Back in the olden days, when I was a politics student, I became obsessed with the American partisan politics. I came to university off the back of Bush winning the electoral college and Gore winning the popular vote. We were living in policy dictated by September 11th. It was an incredibly interesting time to watch the US. It was all too easy to lambast Bush for having the diplomacy skills of a warthog, to call the Right-Wing 'crazy' and generally feel a bit smug.
I wrote my dissertation on the American Right. I'd spent a lot of time in Texas in a house that ran Fox News in the background constantly. It was fascinating. It was also more than a little scary to listen to the views of people I otherwise liked and respected, especially when it came to those less fortunate than themselves. I was horrified by the casual way they referred to the death penalty, the uninsured and the vulnerable.
Now I live here, it is safe to say I am hardcore liberal. I find it hilarious that we have a bumper-sticker on our car supporting a man who sits CONSIDERABLY right of the Tories, but here I am. I even made a (very small) contribution to the Democratic Party. The majority of my friends (throughout the world) think just like me. We are people who believe in high taxation, strong government and equality at all costs. Some of my friends are the complete opposite. One of the biggest issues America now faces is trying to repair the damage extremely partisan (and long. Good God has it been long) campaigning has done. After being so vicious during the race, how on earth do you sit down and compromise on big decisions? With a mixed house, senate and president, compromise is essential for tackling big issues that are rapidly approaching.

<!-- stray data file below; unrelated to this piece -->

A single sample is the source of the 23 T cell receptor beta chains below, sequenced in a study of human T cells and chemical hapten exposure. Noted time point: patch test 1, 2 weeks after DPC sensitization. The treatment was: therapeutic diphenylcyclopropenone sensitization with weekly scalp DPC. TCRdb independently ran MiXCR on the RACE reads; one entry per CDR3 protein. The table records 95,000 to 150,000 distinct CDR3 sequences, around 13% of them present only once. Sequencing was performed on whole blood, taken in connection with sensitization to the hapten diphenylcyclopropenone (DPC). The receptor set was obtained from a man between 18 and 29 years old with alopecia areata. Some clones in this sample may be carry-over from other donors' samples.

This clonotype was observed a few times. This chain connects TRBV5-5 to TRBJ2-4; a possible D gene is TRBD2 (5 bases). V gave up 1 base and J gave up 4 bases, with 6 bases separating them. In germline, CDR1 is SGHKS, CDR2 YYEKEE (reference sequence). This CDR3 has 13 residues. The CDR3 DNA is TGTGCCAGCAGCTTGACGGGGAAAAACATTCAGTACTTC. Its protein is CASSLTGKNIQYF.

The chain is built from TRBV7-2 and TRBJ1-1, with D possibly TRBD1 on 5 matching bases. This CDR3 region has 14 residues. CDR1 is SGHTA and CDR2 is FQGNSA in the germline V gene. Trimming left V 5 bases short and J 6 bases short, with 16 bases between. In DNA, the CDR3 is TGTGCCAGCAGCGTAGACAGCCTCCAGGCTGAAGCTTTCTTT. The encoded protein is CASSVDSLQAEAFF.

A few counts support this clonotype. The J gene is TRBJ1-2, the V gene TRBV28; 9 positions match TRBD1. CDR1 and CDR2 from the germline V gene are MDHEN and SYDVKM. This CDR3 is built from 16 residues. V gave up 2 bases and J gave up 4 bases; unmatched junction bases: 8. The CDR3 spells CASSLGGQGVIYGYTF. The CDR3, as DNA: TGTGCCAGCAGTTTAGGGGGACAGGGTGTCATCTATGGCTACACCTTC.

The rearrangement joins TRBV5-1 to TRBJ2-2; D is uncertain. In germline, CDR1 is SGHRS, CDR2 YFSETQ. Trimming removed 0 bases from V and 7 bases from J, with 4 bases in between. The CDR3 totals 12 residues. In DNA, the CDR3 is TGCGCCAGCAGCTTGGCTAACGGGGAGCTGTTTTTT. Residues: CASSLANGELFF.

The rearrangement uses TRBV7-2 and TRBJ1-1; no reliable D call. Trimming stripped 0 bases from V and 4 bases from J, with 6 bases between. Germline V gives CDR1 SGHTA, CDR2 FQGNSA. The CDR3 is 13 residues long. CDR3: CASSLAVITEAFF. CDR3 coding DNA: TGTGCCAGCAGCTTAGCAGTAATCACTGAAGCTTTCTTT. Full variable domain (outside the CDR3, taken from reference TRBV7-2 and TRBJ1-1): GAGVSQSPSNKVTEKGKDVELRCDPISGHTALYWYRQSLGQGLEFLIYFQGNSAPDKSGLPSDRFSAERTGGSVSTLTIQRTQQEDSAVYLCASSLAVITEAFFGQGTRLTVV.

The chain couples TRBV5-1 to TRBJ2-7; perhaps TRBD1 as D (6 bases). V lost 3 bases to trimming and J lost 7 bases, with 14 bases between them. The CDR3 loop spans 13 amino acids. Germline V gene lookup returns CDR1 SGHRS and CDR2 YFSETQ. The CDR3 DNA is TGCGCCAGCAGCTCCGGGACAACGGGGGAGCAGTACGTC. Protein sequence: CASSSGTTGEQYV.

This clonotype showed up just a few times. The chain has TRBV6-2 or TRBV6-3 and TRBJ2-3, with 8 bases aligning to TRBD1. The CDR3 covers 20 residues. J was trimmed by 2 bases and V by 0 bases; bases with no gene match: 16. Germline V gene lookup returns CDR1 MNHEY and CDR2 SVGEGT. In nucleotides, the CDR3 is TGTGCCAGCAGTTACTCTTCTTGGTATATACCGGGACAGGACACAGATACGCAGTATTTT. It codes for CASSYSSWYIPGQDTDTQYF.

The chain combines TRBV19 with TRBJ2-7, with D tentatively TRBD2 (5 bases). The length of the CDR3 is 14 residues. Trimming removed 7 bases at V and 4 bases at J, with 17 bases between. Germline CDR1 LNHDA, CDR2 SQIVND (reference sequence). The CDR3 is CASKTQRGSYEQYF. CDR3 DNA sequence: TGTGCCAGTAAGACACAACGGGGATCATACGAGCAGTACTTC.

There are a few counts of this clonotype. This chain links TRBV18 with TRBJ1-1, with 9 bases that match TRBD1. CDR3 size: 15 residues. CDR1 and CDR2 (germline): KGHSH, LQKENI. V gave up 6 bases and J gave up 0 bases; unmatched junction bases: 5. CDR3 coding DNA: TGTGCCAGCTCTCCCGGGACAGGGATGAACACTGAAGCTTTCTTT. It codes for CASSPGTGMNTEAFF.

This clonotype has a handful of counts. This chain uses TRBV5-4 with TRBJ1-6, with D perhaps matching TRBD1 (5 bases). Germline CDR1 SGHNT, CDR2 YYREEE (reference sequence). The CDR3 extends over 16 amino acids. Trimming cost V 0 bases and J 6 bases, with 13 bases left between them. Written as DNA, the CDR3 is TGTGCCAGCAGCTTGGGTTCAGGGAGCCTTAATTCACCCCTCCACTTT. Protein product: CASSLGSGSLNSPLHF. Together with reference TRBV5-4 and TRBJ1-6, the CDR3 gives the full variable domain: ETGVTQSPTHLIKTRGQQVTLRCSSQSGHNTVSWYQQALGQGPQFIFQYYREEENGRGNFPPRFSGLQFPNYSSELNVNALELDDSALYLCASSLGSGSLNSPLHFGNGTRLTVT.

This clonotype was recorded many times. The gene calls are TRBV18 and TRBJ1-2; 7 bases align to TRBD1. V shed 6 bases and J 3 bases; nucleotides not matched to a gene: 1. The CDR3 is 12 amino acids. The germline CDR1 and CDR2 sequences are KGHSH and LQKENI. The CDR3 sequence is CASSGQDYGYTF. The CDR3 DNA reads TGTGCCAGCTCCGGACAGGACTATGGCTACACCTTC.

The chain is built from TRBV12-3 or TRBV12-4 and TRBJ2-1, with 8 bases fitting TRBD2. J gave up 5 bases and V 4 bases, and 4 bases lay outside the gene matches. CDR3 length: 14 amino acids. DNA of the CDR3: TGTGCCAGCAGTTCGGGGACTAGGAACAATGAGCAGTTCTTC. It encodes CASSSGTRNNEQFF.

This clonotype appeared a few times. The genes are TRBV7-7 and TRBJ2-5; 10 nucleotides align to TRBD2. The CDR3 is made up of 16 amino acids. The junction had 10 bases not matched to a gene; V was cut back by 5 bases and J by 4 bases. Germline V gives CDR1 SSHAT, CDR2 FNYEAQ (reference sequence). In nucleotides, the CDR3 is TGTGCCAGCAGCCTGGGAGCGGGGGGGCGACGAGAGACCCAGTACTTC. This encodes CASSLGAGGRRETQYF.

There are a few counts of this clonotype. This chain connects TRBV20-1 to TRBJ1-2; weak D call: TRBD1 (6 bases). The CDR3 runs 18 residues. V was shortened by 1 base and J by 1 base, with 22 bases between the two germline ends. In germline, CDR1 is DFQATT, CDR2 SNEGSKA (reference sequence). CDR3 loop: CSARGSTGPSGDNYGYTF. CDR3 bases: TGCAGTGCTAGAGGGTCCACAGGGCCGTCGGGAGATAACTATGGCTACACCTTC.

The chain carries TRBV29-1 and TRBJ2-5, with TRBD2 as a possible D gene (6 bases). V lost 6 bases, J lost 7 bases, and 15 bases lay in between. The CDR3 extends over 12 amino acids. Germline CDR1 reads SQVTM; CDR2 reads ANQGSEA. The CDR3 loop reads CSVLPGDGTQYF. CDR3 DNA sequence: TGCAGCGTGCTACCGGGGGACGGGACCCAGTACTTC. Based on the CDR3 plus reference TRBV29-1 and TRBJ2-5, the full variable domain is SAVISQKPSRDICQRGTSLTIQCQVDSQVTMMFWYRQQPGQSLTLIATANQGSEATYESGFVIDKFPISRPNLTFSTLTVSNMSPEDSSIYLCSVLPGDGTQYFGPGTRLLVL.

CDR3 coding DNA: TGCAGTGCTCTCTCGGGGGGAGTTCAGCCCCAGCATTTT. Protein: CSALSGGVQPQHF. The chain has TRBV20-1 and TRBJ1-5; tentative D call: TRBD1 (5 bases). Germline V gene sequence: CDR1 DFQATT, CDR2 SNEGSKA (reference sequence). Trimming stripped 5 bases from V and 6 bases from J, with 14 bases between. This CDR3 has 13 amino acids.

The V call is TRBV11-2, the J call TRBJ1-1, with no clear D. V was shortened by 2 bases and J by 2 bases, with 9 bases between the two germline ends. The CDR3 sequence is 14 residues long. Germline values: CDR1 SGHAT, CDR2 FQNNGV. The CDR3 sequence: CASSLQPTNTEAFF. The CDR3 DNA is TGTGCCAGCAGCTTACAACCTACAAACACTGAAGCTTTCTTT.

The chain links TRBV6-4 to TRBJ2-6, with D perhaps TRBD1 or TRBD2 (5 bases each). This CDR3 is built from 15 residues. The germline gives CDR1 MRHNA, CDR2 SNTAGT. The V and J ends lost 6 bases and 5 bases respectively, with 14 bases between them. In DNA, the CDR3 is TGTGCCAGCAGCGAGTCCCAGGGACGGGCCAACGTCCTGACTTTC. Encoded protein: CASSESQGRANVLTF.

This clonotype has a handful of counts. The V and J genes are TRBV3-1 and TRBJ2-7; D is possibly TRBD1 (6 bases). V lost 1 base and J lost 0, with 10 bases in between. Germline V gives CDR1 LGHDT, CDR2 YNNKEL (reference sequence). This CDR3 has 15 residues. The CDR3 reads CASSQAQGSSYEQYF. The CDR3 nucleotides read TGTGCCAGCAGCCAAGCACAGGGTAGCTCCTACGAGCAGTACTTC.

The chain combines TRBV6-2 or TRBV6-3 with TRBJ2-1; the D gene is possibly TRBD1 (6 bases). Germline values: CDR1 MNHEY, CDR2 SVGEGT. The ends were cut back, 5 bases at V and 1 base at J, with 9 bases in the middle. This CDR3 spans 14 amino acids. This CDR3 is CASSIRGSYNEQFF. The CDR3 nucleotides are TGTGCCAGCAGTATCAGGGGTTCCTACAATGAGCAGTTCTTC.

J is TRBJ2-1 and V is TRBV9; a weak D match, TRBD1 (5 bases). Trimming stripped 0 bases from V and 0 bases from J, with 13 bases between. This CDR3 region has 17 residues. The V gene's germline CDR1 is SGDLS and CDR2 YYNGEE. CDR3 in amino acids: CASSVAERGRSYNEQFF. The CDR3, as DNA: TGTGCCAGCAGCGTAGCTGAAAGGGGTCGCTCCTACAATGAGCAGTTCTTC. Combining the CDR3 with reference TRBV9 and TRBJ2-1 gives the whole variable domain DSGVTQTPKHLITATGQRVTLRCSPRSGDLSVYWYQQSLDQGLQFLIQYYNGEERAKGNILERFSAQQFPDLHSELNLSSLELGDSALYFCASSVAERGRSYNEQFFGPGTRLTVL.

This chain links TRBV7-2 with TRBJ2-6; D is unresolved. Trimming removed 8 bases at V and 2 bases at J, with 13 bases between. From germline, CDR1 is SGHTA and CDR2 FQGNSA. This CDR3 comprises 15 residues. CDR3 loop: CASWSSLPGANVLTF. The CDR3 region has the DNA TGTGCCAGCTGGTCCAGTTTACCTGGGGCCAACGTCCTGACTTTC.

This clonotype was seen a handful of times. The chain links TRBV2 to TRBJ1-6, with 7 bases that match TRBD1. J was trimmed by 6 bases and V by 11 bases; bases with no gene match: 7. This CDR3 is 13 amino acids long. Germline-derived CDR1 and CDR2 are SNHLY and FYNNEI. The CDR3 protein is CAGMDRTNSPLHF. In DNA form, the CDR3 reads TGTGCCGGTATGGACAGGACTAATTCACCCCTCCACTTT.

I heard a bit of last week's 'This American Life' whilst in the car, and they were discussing a family ripped apart by politics- two sisters who could no longer speak to each other. The conservative sister said something that shocked me: "I think liberals are selfish, because they don't want to bother themselves to help anyone, they just want the government to do it." You could have knocked me over with a feather. I never would have thought someone thought that about us. I realised I thought the complete opposite. I have always viewed conservatives as selfish- unwilling to lose a penny of their own money to help other people, thinking that poverty, violence, poor health and disadvantage are the problem of those who suffer them. I thought that they would only help people in a way that didn't inconvenience them more than they wanted.
The pundit then challenged the woman, he said "Try presuming no-one is actually selfish." It challenged me too. It made me want to engage in better conversations with people with different views than mine. To understand without trying to persuade. This is perhaps the single biggest challenge facing the US right now. To understand, without trying to persuade.
It's hard. I have 'unfollowed' someone on Twitter I know in real life during this election. Their views annoyed me, but beyond that their dialogue was personal and offensive (not to me specifically, just about liberals in general). Is that someone I could talk to without trying to change their mind? Maybe not about politics, but I hope I can change their mind about us liberal types...